Ben Biddington

Whatever it is, it's not about "coding"

Posts Tagged ‘actor

Scala — Futures

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A future is a placeholder for the return value of an asynchronous operation, it’s left to clients to decide when to block and wait for reply value.

It is an alternative to blocking on receive.

For example, the double-bang on Actor causes operation to return a future:

   /**
   * Sends msg to this actor and immediately
   * returns a future representing the reply value.
   */
  def !!(msg: Any): Future[Any] = {
    val ftch = new Channel[Any](Actor.self)
    send(msg, ftch)
    new Future[Any](ftch) {
      def apply() =
        if (isSet) value.get
        else ch.receive {
          case any => value = Some(any); any
        }
      def isSet = value match {
        case None => ch.receiveWithin(0) {
          case TIMEOUT => false
          case any => value = Some(any); true
        }
        case Some(_) => true
      }
    }
  }

Which can then be used to obtain the reply.

The Future class takes an InputChannel as its ctor argument. This channel is monitored to determine the future’s completion status.

In this instance, the future by !! is configured with the reply channel as supplied to send. In short, the actor has sent itself a message and specified that the future’s channel should be notified when complete. The future then just monitors that channel for the reply.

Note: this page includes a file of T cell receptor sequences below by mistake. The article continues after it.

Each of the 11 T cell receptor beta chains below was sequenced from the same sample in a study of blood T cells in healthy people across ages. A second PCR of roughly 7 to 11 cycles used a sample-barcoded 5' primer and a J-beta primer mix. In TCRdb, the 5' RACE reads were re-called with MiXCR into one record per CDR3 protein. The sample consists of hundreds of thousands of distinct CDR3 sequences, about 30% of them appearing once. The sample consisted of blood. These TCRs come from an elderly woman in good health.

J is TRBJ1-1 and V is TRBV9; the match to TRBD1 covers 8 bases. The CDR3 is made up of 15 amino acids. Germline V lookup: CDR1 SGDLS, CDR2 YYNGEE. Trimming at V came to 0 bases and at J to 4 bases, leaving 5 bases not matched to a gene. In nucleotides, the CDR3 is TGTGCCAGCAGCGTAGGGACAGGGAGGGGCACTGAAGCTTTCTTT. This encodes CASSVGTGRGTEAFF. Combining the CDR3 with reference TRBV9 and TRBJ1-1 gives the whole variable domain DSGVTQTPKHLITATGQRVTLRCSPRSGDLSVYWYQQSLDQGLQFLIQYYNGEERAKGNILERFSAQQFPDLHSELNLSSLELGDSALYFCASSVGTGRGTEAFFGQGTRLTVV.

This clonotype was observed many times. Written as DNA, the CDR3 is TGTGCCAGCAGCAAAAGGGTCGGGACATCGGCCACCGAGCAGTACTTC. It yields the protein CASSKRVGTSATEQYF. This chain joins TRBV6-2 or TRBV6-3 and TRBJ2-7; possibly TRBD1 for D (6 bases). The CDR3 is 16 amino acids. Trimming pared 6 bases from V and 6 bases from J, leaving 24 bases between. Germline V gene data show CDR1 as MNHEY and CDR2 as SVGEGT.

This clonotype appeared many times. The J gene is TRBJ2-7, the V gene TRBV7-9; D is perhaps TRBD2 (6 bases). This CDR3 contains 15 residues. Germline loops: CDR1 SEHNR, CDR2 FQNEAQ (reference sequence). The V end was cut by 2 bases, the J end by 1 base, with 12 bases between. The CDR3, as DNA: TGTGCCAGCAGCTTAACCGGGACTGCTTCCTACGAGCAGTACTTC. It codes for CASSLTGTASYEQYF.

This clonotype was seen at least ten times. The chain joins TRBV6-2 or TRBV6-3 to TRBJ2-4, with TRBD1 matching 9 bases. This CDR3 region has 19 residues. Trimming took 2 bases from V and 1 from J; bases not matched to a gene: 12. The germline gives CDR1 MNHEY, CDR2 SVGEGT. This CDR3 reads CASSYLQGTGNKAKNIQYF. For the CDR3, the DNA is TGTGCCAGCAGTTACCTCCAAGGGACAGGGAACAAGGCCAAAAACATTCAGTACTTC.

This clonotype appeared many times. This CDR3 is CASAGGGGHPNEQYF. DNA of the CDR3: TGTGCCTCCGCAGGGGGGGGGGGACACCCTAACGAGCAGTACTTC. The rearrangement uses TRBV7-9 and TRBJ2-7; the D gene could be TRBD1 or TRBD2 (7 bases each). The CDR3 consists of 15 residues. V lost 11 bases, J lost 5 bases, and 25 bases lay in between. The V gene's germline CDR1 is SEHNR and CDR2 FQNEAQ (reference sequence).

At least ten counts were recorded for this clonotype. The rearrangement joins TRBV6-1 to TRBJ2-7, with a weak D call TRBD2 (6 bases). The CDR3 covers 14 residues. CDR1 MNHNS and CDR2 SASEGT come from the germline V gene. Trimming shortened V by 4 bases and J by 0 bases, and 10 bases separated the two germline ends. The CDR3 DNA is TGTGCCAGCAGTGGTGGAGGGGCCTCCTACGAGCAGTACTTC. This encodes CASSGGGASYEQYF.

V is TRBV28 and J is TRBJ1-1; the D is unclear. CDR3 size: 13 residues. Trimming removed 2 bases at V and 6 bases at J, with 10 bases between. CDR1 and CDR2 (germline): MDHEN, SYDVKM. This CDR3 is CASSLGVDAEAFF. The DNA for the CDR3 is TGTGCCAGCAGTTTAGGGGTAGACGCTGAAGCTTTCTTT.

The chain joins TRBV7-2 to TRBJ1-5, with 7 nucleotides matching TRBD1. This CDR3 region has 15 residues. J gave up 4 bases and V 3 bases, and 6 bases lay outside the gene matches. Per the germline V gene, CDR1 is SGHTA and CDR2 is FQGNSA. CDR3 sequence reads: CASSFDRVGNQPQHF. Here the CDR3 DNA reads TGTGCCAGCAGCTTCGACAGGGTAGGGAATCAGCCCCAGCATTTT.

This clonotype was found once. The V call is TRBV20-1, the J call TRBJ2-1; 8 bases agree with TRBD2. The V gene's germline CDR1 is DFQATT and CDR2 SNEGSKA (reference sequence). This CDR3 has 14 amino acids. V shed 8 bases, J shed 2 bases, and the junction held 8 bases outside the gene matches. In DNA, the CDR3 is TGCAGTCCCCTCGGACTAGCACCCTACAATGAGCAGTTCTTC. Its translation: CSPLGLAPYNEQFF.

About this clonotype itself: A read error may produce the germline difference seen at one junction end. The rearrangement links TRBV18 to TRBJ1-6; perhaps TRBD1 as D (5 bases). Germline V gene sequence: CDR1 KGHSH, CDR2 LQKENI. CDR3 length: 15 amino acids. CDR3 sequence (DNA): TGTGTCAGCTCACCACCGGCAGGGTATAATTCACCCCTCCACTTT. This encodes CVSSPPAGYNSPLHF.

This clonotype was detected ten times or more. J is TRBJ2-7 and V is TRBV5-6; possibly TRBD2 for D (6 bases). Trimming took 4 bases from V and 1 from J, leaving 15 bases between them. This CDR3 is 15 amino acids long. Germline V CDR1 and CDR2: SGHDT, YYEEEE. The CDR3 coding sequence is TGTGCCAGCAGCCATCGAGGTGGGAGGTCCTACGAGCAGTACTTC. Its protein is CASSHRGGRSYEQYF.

Note: Actor.send invokes the act method using a Reaction, which spawns threads and runs actors.

Only the actor creating an instance of a Channel may receive from it. This means that the future here must be running on the same thread as the actor that created it.

The send call is instructing the reply to be returned to the channel being monitored by the future.

Why does future block until actor returns value?

This is because it blocks on the channel, waiting for reply:

...
def apply() =
    if (isSet) value.get
    else ch.receive {
        case any => value = Some(any); any
    }
...

and Channel.receive is a ultimately a blocking operation, since it invokes receive on the actor it belongs to:

...
def receive[R](f: PartialFunction[Msg, R]): R = {
    val C = this.asInstanceOf[Channel[Any]]
    recv.receive {
        case C ! msg if (f.isDefinedAt(msg.asInstanceOf[Msg])) => f(msg.asInstanceOf[Msg])
    }
}
...

Note that recv here is the Actor supplied in Channel ctor.

Consider this example:

val aFuture = future[String] {
    currentThreadId
};

Internally, a new actor is created and has its double bang invoked:

def future[T](body: => T): Future[T] = {
    case object Eval
    val a = Actor.actor {
        Actor.react {
            case Eval => Actor.reply(body)
        }
    }
    a !! (Eval, { case any => any.asInstanceOf[T] })
}

And by examining the apply method above, we know this blocks until a message is received from channel.

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Written by benbiddington

24 April, 2010 at 13:37

Posted in development

Tagged with , , ,